Home » Creativity » Brede High Wood, East Sussex

Brede High Wood, East Sussex

My second visit here which should have made it an easier trip over but for extensive roadworks at Polegate on the A27 which lost me a good 20 minutes; I usually use Waze to dodge this kind of thing and would have cut across country further in land or along the coast.

I’m back because I want to witness that transition through early autumn as the leaves change; I rather think that rather than a great crescendo of colour, that there are instead staccato events over several weeks depending on which trees you are looking at – the sweet horse chestnut are early, British oak is late. We will see, or my homework reading The Woodland Trust management plan for these woods, their magazine and other research will do its job.

I’m not about to disappear through the woods and around the reservoir for 2 1/2 hours; I might manage it but our dog Evie is getting tired after 1 at best 1 1/2 hours so I have to keep things shorter or come alone.

Brede High Wood from West Gate Car Park, All Trails

I have become dependent on All Trails. In the past I have got lost with Google Maps which are fine until you leave the road and I’ve got an Ordnance Survey subscription that I am yet to fully test.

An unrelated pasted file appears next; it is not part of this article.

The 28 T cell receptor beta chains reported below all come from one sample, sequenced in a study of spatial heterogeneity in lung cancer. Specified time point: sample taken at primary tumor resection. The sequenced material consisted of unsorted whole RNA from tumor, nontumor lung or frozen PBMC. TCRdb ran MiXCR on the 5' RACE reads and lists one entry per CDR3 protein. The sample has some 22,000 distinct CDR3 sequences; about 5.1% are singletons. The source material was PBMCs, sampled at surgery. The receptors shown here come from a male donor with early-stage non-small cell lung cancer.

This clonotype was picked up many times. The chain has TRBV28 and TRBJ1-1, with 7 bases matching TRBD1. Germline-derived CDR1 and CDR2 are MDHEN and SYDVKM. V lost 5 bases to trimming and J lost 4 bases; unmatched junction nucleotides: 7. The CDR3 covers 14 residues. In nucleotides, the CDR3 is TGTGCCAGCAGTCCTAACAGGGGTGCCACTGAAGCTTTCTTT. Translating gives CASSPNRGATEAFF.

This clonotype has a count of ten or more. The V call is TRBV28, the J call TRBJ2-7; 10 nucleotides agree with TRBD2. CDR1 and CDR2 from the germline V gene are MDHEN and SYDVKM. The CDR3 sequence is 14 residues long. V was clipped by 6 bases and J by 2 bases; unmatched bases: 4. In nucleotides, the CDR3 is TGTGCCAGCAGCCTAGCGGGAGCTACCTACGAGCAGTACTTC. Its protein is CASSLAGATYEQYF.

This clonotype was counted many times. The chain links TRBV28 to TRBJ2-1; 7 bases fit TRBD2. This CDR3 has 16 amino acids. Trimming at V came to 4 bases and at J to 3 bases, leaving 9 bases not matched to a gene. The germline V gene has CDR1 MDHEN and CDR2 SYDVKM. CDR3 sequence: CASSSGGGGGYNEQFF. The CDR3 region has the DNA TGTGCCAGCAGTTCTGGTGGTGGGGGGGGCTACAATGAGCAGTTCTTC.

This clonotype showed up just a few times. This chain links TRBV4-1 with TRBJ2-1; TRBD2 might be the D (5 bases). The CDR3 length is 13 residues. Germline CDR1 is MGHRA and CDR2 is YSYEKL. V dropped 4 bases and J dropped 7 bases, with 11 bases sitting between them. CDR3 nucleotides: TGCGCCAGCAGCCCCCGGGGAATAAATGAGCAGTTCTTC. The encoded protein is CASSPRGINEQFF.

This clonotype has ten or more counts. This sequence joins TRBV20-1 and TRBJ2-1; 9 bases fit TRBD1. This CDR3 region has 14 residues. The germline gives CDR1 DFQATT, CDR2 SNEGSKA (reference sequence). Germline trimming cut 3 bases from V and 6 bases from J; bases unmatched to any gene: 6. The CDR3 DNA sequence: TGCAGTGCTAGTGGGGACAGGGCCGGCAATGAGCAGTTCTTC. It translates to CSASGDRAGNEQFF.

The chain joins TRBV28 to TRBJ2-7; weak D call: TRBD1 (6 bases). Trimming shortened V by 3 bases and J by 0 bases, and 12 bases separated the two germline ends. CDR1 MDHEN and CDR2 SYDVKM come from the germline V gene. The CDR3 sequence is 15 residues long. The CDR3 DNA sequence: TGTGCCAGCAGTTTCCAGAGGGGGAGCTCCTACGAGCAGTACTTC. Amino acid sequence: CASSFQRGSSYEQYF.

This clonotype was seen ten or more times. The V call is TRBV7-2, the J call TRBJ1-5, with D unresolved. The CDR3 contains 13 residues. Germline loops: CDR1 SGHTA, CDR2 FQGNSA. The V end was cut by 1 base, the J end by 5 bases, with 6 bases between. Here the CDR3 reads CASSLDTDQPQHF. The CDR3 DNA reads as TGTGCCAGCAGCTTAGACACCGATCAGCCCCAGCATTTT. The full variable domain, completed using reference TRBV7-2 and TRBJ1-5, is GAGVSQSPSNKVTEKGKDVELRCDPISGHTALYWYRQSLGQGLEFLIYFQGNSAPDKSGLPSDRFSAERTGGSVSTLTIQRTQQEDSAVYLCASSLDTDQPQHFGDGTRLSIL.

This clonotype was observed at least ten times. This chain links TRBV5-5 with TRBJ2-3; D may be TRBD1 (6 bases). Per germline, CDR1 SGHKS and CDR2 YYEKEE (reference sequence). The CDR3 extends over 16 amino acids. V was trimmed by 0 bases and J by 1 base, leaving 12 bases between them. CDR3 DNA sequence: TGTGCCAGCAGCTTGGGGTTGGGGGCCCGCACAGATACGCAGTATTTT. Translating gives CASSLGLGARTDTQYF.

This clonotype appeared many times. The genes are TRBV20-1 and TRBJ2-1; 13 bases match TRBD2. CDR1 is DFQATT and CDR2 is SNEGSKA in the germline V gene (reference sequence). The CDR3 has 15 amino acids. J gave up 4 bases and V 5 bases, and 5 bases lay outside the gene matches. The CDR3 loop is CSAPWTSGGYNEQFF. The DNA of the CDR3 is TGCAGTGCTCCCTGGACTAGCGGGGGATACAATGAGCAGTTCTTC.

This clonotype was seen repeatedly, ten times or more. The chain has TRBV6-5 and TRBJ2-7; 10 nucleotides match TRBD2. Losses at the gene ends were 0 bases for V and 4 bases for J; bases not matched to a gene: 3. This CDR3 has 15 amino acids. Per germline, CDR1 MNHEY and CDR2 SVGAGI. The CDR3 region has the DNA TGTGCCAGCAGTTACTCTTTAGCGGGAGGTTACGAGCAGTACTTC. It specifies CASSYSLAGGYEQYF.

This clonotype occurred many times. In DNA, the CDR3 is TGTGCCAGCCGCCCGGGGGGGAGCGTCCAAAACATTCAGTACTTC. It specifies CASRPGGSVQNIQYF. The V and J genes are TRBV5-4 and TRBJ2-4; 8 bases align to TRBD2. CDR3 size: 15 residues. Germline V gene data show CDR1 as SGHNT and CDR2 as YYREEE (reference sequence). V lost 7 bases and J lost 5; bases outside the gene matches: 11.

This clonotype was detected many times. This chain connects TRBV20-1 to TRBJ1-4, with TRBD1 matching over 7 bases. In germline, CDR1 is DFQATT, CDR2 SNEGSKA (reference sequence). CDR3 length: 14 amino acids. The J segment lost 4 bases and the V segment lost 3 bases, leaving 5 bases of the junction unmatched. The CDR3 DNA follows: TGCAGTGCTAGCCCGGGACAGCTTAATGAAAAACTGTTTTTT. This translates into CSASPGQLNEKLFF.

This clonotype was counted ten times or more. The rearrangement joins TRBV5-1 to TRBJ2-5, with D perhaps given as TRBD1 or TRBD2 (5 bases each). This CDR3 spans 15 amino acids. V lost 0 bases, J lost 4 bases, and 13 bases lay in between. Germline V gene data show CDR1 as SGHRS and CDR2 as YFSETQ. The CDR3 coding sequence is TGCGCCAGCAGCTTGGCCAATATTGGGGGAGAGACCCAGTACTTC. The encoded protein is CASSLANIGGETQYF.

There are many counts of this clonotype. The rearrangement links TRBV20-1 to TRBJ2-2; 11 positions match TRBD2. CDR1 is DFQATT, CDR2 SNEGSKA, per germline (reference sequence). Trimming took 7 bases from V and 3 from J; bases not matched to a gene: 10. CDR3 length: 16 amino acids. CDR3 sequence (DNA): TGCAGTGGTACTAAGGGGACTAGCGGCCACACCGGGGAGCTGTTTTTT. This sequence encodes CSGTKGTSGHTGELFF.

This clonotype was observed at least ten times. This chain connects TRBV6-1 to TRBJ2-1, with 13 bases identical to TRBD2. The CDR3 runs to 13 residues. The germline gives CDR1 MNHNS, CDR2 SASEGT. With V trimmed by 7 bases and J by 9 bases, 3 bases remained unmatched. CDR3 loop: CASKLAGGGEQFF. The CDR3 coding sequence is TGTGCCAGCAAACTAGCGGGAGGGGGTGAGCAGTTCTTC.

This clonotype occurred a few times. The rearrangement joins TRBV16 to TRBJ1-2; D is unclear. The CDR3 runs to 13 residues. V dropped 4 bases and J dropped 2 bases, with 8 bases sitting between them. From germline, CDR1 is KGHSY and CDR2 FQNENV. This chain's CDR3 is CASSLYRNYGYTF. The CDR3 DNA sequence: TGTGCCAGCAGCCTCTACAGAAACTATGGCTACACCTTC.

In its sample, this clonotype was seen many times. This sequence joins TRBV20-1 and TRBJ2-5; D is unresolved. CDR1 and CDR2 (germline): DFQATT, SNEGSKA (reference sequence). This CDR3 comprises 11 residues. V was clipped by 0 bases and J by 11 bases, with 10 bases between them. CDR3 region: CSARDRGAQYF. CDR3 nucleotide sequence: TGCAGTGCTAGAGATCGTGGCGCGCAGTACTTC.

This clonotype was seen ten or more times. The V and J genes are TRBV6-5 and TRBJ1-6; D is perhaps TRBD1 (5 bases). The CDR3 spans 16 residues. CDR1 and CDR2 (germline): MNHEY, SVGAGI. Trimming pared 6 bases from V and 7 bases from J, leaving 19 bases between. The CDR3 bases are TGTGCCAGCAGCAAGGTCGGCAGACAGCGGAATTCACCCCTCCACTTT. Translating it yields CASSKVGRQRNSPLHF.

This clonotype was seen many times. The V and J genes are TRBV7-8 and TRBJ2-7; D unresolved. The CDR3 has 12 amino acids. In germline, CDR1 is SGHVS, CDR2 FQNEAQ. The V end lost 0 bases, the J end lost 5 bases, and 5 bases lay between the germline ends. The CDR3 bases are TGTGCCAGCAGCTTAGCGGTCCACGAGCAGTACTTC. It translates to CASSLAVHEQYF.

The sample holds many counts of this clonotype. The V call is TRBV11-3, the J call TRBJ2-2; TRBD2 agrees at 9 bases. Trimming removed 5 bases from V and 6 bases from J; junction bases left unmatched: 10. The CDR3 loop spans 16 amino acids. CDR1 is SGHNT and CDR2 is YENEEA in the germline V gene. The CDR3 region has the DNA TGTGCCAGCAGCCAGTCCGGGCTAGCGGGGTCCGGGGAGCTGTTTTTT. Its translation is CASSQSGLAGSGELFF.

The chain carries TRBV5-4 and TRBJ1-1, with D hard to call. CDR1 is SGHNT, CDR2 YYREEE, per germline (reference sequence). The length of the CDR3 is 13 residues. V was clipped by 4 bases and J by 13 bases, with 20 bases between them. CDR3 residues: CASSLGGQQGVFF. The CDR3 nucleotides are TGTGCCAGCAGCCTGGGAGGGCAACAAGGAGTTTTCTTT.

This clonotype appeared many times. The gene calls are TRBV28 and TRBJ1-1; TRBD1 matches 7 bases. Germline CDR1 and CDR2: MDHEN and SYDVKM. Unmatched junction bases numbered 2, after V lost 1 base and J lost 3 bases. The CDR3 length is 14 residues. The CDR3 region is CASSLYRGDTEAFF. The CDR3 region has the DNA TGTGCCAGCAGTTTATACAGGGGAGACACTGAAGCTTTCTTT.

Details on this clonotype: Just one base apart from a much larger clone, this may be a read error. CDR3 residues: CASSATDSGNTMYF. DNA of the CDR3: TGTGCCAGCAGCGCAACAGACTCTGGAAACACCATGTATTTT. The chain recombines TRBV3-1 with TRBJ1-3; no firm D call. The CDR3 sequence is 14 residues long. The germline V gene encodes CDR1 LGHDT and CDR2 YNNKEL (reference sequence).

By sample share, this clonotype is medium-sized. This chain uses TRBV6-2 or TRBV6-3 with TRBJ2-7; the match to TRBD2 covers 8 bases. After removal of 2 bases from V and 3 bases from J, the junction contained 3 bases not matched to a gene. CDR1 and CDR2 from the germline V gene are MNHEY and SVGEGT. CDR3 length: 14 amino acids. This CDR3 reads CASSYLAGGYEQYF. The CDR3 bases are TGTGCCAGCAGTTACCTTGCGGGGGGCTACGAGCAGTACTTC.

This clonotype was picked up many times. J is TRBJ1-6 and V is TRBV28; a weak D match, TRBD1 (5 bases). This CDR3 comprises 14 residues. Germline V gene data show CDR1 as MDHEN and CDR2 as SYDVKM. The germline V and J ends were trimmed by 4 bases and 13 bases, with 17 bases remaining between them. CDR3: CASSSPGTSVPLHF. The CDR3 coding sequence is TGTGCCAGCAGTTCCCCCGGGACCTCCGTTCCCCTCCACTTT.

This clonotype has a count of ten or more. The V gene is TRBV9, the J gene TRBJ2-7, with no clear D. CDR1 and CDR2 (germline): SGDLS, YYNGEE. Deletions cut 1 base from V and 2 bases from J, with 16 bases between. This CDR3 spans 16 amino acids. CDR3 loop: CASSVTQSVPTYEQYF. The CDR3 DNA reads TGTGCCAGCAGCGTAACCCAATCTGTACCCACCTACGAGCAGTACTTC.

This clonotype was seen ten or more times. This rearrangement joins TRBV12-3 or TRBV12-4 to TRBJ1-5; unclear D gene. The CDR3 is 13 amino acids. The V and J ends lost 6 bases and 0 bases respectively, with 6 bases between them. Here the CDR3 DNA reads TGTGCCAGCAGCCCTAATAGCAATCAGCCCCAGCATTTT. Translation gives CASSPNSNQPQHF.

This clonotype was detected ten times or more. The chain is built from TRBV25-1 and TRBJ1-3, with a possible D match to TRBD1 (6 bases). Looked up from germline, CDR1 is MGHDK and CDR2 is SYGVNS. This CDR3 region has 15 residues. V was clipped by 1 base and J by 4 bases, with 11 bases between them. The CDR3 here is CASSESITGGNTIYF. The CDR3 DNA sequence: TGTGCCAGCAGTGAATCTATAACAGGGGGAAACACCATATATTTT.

I was looking for change, the streams, the trees, the sites and smells. A tractor was out doing what I could only describe as ‘scarrifying’ the bracken/gorse in a clearing not far from the reservoir. I need to read the Brede Wood Management Plan from the Woodland Trust again to get the lowdown on this; these woods are managed. Parts of it were once farmland. Parts of it were once plantations now being thinned. In places invasive species such as Rhododendron have been removed.

The patchwork of different elements to this wood will become clearer in time. I need to arm myself with a map design for and about the woods.

The Hidden History of Brede High Wood

I also feel I need to be getting out pen and paper to pick out the features in a way that makes them more clear: I am drawn to the sound of a brook which makes it feature so much bigger in my mind than it appears in a photograph. These trickles of bouncing water mean something to me, bring back important childhood memories of being left to play in such spaces creating dams and laying sticks out – even redirecting the water in tiny rivulets.


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